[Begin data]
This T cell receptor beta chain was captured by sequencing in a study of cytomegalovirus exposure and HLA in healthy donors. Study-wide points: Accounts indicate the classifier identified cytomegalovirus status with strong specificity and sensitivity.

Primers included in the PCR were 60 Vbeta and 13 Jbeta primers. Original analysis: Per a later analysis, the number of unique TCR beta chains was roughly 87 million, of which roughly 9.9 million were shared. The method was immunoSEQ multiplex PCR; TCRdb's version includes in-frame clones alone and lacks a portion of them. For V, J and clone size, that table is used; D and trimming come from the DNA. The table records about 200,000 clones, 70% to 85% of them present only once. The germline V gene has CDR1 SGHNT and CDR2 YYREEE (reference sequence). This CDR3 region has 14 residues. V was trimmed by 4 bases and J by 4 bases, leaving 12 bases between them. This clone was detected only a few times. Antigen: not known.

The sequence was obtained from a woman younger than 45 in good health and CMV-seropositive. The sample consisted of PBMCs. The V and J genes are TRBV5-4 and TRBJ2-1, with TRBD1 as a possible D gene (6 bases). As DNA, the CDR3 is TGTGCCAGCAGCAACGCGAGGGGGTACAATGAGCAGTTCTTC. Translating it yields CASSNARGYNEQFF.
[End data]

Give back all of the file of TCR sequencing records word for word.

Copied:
This T cell receptor beta chain was captured by sequencing in a study of cytomegalovirus exposure and HLA in healthy donors. Study-wide points: Accounts indicate the classifier identified cytomegalovirus status with strong specificity and sensitivity.

Primers included in the PCR were 60 Vbeta and 13 Jbeta primers. Original analysis: Per a later analysis, the number of unique TCR beta chains was roughly 87 million, of which roughly 9.9 million were shared. The method was immunoSEQ multiplex PCR; TCRdb's version includes in-frame clones alone and lacks a portion of them. For V, J and clone size, that table is used; D and trimming come from the DNA. The table records about 200,000 clones, 70% to 85% of them present only once. The germline V gene has CDR1 SGHNT and CDR2 YYREEE (reference sequence). This CDR3 region has 14 residues. V was trimmed by 4 bases and J by 4 bases, leaving 12 bases between them. This clone was detected only a few times. Antigen: not known.

The sequence was obtained from a woman younger than 45 in good health and CMV-seropositive. The sample consisted of PBMCs. The V and J genes are TRBV5-4 and TRBJ2-1, with TRBD1 as a possible D gene (6 bases). As DNA, the CDR3 is TGTGCCAGCAGCAACGCGAGGGGGTACAATGAGCAGTTCTTC. Translating it yields CASSNARGYNEQFF.